taking the simple 'hello word" test file and uncompressing uing unarb255 unrleq unmtf unbwts 0000 48 45 4C 4C 4F 20 57 4F 52 4C 44 21 . . . . *HELLO WORLD!* number of bytes is 12 the result is this 0000 E2 FB C3 81 26 F6 E1 B8 F7 C0 FA FA A8 . . . *....&........* number of bytes is 13 compressing gets original file back
here is CALGORY with simple bijective stages I compare it with the raw length R and Daneil A. Nagy's 2 state binary BWT coder N I only have his results so it can not be verifed It was done for a Phd at Queen's University Ontario Canda. January 2006 The thesis was found on the net. My bijective coder B R N B BIB 111,261 32,022 31,197 BOOK1 768,771 242,857 235,913 BOOK2 610,856 170,783 166,881 GEO 102,400 66,370 66,932 NEWS 377,109 135,444 131,944 OBJ1 21,504 12,727 12,640 OBJ2 246,814 98,395 94,565 PAPER1 53,161 19,816 18,931 PAPER2 82,199 28,084 27,242 PAPER3 46,526 18,124 17,511 PAPER4 13,286 6,047 5,920 PAPER5 11,954 5,815 5,670 PAPER6 38,105 14,786 14,282 PIC 513,216 59,131 52,406 PROGC 39,611 15,320 14,774 PROGL 71,646 18,101 17,916 PROGP 49,379 13,336 13,010 TRANS 93,695 22,864 22,356 TOTALS 3,251,493 980,022 950,090 For a comparision Marks old reference code for the Calgary got 978,122 bytes. I do not have the code for Nagy's BWT but he does describe it. It seems a clasical nonbijective BWT on a binary string. With Classical BWT on a string you have to add information which prevents it being bijective. The BWTS transform is totally bijective no extra data so length of string does not change. This would make a good compressor to use before encryption since it makes total use of the file space. If BWTS really is a bijective indexless BWT then the compression should be close to a classical BWT compression. Both he and I sought to try to compress the Calgary Corpus as strings. I think I have a poor mans RLE coder it was a quick and dirty mode to ARB255 the classical 256 state bijective arithmetical coder. I think there is lots of room for improvement in this code to make a better RLE encoder. the following is code from computer run to test the binary 2 state BWTS to see how close it matches a old style BWT 2 state transformer 06/11/2008 11:24 AM 31,197 BIB.4 06/11/2008 11:24 AM 235,913 BOOK1.4 06/11/2008 11:25 AM 166,881 BOOK2.4 06/11/2008 11:25 AM 66,932 GEO.4 06/11/2008 11:25 AM 131,944 NEWS.4 06/11/2008 11:25 AM 12,640 OBJ1.4 06/11/2008 11:26 AM 94,565 OBJ2.4 06/11/2008 11:26 AM 18,931 PAPER1.4 06/11/2008 11:26 AM 27,242 PAPER2.4 06/11/2008 11:26 AM 17,511 PAPER3.4 06/11/2008 11:26 AM 5,920 PAPER4.4 06/11/2008 11:26 AM 5,670 PAPER5.4 06/11/2008 11:26 AM 14,282 PAPER6.4 06/11/2008 11:26 AM 52,406 PIC.4 06/11/2008 11:26 AM 14,774 PROGC.4 06/11/2008 11:26 AM 17,916 PROGL.4 06/11/2008 11:26 AM 13,010 PROGP.4 06/11/2008 11:26 AM 22,356 TRANS.4 18 File(s) 950,090 bytes here is the main bat file to do the run using a series of simple bijective stages to compress and then uncompress b012a01 %1. %1.0 bwts -B %1.0 %1.1 mtfq %1.1 %1.2 a012b01 %1.2 %1.3 arb2xx %1.3 %1.4 unarb2xx %1.4 %1.5 b012a01 %1.5 %1.6 unmtfq %1.6 %1.7 unbwts -B %1.7 %1.8 a012b01 %1.8 %1.9 fc /b %1. %1.9 >> arb.log b012a01 converts any file into a string of asci characters of ones and zeroes Note this is bijective so string often not a mulitple of 8. the code for a012b01 and b012a01 is HERE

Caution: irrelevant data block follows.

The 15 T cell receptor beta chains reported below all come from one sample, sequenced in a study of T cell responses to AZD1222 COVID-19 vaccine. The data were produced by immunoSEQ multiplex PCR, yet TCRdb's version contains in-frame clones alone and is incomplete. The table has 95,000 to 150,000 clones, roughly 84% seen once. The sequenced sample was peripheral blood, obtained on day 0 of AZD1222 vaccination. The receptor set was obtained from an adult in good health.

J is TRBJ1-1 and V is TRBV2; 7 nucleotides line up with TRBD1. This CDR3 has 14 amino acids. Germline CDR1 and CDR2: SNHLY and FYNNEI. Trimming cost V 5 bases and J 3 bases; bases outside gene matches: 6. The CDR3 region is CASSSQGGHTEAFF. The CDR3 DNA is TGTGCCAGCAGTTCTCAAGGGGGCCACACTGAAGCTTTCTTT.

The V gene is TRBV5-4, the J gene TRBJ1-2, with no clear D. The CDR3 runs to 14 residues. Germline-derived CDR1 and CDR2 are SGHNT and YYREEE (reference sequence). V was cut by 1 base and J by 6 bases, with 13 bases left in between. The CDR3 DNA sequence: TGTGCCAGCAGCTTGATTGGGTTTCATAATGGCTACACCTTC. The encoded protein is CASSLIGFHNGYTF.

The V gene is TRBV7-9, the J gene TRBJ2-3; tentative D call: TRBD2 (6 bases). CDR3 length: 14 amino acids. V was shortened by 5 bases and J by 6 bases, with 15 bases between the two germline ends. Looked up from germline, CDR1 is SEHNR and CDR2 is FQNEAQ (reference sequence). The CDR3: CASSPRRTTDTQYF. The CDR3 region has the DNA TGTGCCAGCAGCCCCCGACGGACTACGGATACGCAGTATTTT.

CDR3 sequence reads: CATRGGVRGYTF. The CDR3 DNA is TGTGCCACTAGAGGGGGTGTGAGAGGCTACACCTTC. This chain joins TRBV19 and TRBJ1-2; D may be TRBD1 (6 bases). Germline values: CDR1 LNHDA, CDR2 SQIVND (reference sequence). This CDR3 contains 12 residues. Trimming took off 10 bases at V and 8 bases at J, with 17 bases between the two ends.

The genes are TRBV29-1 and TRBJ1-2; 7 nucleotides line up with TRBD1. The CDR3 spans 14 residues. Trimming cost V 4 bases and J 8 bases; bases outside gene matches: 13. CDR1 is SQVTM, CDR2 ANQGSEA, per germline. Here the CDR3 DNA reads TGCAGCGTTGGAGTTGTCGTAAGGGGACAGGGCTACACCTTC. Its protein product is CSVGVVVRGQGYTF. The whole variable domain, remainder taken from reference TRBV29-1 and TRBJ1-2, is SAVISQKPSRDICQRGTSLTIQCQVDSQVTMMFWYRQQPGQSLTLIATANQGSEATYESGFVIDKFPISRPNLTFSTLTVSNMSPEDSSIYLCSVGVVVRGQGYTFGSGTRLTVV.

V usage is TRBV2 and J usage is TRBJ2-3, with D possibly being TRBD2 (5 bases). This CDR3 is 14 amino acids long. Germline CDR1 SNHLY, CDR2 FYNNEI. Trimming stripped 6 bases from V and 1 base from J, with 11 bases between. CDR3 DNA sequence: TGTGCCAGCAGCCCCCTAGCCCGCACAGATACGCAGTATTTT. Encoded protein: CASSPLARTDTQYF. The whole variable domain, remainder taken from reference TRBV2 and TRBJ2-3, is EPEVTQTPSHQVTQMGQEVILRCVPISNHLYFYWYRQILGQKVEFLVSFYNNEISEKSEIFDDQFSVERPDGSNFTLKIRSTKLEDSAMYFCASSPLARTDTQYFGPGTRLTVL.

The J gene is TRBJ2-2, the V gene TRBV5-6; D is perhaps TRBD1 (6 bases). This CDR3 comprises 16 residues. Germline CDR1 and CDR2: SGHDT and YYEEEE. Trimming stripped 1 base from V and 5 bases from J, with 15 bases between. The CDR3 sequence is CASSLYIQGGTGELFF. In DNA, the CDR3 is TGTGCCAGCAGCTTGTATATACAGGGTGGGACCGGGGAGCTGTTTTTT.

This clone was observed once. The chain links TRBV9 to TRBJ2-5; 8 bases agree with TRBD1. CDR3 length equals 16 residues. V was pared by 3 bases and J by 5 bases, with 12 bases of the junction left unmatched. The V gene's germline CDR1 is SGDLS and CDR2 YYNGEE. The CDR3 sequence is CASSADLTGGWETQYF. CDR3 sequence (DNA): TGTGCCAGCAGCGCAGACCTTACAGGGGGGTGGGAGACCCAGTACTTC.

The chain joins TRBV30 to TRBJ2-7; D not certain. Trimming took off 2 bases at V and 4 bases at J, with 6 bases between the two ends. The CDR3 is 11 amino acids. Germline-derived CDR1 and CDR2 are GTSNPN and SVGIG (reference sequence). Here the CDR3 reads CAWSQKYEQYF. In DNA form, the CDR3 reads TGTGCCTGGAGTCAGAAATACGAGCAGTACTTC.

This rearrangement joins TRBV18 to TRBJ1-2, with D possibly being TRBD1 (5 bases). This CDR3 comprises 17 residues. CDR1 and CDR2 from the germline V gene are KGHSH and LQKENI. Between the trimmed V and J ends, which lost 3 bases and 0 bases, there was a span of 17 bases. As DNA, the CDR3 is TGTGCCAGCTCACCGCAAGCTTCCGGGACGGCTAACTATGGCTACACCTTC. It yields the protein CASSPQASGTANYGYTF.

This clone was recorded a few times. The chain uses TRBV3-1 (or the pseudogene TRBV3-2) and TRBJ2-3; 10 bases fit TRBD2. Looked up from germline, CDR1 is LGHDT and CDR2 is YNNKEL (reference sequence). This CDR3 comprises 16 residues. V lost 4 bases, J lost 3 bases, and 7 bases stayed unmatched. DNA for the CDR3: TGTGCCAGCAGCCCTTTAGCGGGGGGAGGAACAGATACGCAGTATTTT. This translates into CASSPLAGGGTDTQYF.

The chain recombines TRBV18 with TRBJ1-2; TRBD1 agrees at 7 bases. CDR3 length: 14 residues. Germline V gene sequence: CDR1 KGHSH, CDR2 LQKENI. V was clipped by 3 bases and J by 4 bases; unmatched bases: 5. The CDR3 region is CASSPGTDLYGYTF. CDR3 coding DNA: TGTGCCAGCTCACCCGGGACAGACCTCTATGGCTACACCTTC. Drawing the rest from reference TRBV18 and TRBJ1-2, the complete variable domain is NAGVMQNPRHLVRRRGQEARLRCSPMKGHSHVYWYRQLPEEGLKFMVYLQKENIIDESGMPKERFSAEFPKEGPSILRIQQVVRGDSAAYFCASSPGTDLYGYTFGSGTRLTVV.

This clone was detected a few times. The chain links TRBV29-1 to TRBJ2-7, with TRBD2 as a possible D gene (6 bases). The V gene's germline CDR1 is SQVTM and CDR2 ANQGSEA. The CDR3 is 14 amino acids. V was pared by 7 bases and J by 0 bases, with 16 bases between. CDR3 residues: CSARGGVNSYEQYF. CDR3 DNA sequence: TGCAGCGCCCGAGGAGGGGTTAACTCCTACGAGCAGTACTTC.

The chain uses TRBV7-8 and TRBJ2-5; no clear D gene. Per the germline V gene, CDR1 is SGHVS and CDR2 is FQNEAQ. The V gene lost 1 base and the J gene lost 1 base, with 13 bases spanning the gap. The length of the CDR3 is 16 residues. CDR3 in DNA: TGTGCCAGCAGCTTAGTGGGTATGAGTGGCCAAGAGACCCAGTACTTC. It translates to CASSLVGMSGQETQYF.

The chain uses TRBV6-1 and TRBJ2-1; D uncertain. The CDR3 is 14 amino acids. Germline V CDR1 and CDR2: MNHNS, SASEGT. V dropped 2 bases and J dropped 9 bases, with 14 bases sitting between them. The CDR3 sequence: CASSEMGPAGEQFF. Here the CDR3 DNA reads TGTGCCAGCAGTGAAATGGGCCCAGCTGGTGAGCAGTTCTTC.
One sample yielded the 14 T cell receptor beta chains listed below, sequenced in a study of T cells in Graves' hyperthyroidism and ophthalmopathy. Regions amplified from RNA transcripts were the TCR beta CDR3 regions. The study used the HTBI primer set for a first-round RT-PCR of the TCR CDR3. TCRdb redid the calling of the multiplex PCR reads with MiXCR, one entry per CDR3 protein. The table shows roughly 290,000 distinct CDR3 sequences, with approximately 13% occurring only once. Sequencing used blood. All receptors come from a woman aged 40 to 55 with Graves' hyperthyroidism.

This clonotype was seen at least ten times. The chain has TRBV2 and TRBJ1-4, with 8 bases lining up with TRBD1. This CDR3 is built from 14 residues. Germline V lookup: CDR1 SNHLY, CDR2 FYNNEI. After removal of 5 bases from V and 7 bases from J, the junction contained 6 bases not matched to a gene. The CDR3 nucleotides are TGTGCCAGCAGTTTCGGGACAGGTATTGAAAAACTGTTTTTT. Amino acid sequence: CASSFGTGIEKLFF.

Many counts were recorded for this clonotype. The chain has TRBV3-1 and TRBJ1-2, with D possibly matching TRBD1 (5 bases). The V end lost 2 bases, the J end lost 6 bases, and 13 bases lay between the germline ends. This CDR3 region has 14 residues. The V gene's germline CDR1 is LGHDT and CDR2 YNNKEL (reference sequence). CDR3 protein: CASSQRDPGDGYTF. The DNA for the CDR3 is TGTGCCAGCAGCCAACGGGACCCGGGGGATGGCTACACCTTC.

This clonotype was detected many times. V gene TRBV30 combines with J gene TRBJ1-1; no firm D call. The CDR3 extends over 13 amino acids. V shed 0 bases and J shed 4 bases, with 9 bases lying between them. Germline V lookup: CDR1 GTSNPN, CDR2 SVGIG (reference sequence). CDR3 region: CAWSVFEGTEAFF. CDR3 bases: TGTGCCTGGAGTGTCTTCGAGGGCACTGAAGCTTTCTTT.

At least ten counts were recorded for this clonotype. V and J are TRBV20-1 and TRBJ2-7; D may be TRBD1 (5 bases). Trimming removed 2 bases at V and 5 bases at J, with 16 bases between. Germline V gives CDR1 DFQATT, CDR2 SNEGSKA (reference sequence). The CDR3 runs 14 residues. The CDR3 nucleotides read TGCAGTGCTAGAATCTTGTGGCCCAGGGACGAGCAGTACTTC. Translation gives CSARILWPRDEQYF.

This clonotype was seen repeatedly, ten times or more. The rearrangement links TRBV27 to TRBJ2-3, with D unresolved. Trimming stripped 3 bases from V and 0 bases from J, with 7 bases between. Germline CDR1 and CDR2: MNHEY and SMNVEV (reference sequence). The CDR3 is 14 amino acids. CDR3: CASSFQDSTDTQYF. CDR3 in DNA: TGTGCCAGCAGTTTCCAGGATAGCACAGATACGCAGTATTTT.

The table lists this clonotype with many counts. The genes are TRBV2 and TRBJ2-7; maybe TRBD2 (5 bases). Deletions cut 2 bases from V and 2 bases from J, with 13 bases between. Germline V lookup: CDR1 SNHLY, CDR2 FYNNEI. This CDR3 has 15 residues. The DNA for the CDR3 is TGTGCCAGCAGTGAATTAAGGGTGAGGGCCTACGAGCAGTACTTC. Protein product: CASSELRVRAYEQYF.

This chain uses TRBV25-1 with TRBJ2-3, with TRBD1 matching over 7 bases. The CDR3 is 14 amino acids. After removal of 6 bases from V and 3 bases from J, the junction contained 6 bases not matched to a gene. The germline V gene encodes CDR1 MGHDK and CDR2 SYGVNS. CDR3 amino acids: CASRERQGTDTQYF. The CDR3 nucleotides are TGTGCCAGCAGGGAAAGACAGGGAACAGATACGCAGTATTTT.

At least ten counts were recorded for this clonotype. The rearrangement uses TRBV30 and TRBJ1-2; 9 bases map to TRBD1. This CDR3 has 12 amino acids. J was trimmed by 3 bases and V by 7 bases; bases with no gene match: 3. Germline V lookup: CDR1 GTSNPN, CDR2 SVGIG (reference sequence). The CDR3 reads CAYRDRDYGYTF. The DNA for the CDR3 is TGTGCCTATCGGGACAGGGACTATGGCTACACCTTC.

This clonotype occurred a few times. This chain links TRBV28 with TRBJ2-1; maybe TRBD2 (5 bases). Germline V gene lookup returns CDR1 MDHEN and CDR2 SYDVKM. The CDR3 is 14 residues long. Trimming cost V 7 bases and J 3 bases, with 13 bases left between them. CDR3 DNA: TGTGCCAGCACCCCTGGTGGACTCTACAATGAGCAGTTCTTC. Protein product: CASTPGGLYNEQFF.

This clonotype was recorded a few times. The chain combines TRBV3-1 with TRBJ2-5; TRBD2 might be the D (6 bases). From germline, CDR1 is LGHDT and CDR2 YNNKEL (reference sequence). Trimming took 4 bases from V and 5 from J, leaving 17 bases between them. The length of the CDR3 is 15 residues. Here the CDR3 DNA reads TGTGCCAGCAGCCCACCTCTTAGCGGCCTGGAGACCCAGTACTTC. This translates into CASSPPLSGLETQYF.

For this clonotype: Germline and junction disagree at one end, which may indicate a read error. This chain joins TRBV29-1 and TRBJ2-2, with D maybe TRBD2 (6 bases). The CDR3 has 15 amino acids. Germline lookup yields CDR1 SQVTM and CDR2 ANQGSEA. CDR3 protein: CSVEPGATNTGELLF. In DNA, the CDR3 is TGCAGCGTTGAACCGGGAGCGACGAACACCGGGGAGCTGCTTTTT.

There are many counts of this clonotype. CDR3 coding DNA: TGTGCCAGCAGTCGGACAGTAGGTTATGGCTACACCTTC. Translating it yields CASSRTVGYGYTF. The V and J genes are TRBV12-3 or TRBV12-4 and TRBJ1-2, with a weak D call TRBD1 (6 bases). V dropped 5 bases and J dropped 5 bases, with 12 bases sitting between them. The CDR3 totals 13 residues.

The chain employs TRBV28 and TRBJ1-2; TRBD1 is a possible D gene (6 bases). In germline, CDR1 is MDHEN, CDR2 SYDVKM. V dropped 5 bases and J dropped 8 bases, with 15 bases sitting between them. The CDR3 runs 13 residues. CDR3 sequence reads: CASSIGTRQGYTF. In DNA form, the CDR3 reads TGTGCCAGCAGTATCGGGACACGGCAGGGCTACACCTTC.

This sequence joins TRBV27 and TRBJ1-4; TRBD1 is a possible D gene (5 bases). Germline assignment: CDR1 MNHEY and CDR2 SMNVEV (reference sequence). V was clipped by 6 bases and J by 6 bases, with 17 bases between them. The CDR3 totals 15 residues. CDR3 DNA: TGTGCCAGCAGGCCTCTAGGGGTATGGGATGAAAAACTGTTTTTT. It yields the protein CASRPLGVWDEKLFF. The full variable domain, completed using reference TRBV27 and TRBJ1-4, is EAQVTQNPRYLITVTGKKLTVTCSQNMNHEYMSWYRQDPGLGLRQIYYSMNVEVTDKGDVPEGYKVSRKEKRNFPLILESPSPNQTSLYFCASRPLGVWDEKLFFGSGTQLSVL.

bwts this famous BIJECTIVE BWT SCOTTIFED transform on average will not create a file as good as old BWT if you dropped its index. But if one use old BWT you need the index that added space makes the old BWT not quite as good as the bijective BWTS for most files. mtfq its my old MTF very simple most likely not the best. a012b01 Converts the string of Ascii zeroes and ones back to binary file bijectively. arb2xx the only new code a quick and dirty mod to arb255 to make the bijective rle for the test of seeing if BWTS may truely be good thing to use instead of a nonbijective classical BWT rest is just reverse of above. Hey it works on my machine it may not yours use in a directory by itself. the code for ARB2XX and etc...is HERE
David A. Scott, email@example.com